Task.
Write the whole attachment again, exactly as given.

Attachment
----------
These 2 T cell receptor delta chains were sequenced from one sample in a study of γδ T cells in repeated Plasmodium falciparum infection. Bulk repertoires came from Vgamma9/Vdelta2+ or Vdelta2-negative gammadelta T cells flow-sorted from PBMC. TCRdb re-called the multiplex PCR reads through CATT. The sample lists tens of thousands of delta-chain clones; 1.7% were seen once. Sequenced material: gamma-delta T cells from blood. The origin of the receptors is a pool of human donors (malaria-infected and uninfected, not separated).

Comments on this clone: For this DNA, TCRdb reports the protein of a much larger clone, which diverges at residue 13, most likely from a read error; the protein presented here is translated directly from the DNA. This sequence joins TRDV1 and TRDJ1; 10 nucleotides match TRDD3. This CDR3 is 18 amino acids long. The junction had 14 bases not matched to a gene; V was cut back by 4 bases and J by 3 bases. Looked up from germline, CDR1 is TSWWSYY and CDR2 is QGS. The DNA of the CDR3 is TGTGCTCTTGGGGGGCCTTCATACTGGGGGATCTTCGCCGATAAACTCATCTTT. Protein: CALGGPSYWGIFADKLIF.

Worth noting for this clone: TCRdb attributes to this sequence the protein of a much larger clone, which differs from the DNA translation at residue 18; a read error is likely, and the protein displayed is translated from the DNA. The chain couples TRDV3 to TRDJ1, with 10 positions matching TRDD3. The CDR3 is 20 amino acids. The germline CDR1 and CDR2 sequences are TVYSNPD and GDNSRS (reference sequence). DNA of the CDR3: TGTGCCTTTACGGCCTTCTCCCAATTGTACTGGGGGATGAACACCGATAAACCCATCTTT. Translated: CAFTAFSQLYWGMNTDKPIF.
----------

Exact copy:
These 2 T cell receptor delta chains were sequenced from one sample in a study of γδ T cells in repeated Plasmodium falciparum infection. Bulk repertoires came from Vgamma9/Vdelta2+ or Vdelta2-negative gammadelta T cells flow-sorted from PBMC. TCRdb re-called the multiplex PCR reads through CATT. The sample lists tens of thousands of delta-chain clones; 1.7% were seen once. Sequenced material: gamma-delta T cells from blood. The origin of the receptors is a pool of human donors (malaria-infected and uninfected, not separated).

Comments on this clone: For this DNA, TCRdb reports the protein of a much larger clone, which diverges at residue 13, most likely from a read error; the protein presented here is translated directly from the DNA. This sequence joins TRDV1 and TRDJ1; 10 nucleotides match TRDD3. This CDR3 is 18 amino acids long. The junction had 14 bases not matched to a gene; V was cut back by 4 bases and J by 3 bases. Looked up from germline, CDR1 is TSWWSYY and CDR2 is QGS. The DNA of the CDR3 is TGTGCTCTTGGGGGGCCTTCATACTGGGGGATCTTCGCCGATAAACTCATCTTT. Protein: CALGGPSYWGIFADKLIF.

Worth noting for this clone: TCRdb attributes to this sequence the protein of a much larger clone, which differs from the DNA translation at residue 18; a read error is likely, and the protein displayed is translated from the DNA. The chain couples TRDV3 to TRDJ1, with 10 positions matching TRDD3. The CDR3 is 20 amino acids. The germline CDR1 and CDR2 sequences are TVYSNPD and GDNSRS (reference sequence). DNA of the CDR3: TGTGCCTTTACGGCCTTCTCCCAATTGTACTGGGGGATGAACACCGATAAACCCATCTTT. Translated: CAFTAFSQLYWGMNTDKPIF.